Take Control Of Your Job Search With This Single, Crucial Piece Of Advice

The following article is a guest post and may contain affiliate links:

Everyone knows that looking for a new job is tough. It's hard work; it's time-consuming, and it can feel like you're pushing a boulder up a mountain at times. Unfortunately, no amount of advice will take all the work and stress out of looking for a new job. That being said, there are a lot of ways you can make job hunting a far easier and less stressful experience. One of the most common causes of stress is that people often put a lot of work into the wrong places. Or they ignore important things that they should be doing that would make their lives far easier. By focussing your energy better, you're much more likely to see the benefits of your hard work. In truth, there's one major thing that ninety-nine percent of all job seekers end up doing that makes their lives much harder. This single thing can end up being the difference between getting that perfect job, and spending hours on job sites sending off endless applications. With this single fact, your entire job search could be about to change.

Remember: your resume is not permanent.

This is one of the most major issues that so many job seekers find themselves fighting against. Your resume is probably fantastic. You've put hours of work into formatting and proofreading. You've highlighted all your skills and experience. You couldn't be more proud of it. So what's the mistake? You end up sending the exact same resume to every single employer. Now this might not seem like a terrible idea at first, after all, a resume is about showing them who you are and your resume does just that. But here's the thing, not every employer is looking for the same thing. Each employer has specific needs and desires that need to be filled depending on the role they're advertising. It's your job to make sure they can see how well you meet their criteria. If you're sending the same resume to everyone, then you can't guarantee that you've actually made yourself seem like the best candidate for that particular role. Tailor your resume to each and every job that you apply for. Be specific with the objective of your resume. If, for example, you're applying for a job as a medical assistant, then you should be using your resume objective to demonstrate to the employer what it is that makes you perfect for the role. There are plenty of resources available with more on medical assistant resume objective writing. Of course, this is just an example, but it's true for every job you could possibly apply for.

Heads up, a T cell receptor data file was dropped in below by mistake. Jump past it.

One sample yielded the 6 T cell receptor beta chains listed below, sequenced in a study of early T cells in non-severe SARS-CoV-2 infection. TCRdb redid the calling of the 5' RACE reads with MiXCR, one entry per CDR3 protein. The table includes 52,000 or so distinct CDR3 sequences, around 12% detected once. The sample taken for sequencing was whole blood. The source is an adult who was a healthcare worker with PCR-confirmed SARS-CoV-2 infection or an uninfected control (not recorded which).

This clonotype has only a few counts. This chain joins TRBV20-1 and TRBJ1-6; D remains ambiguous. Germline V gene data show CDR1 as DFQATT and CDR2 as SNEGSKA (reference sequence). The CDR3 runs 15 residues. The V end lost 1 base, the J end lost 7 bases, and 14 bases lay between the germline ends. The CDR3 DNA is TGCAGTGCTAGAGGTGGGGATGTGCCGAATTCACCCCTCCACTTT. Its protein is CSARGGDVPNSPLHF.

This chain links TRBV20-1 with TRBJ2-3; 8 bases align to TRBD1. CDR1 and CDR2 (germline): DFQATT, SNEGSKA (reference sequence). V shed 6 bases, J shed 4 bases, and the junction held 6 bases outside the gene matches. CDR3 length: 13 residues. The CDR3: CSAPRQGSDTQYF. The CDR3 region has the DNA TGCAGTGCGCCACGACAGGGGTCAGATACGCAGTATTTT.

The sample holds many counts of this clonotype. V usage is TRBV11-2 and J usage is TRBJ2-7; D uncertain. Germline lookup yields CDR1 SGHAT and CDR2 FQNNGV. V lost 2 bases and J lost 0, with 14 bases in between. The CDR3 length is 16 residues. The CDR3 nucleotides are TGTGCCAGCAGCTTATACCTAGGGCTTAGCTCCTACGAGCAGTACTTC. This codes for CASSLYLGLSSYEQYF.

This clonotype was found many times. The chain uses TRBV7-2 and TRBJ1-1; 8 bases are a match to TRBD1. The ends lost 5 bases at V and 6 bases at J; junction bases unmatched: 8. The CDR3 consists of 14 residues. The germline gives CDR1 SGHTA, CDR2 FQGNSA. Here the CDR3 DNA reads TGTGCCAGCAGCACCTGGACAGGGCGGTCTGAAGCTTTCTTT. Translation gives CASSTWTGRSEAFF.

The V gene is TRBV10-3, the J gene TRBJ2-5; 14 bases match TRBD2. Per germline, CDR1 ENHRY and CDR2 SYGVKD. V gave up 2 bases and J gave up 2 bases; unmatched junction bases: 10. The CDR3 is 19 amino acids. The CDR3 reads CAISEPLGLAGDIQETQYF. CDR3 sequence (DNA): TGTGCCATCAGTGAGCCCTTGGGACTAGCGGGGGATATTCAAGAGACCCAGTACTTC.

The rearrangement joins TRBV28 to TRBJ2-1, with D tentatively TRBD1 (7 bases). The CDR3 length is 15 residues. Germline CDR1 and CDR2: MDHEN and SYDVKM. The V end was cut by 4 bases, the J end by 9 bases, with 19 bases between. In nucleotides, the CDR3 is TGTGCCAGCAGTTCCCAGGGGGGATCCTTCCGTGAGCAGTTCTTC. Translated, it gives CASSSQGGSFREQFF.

It might seem ridiculous to say that this single point will make that much of a difference in helping you find the job that you really want. But far too many skilled, extremely qualified job seekers end up hamstringing themselves because they treat their resume as a static object. Make sure you see it as changeable. Look carefully at the employer and the role you want. Then use that information to figure out how you can make your resume show that you really are the perfect candidate.

No comments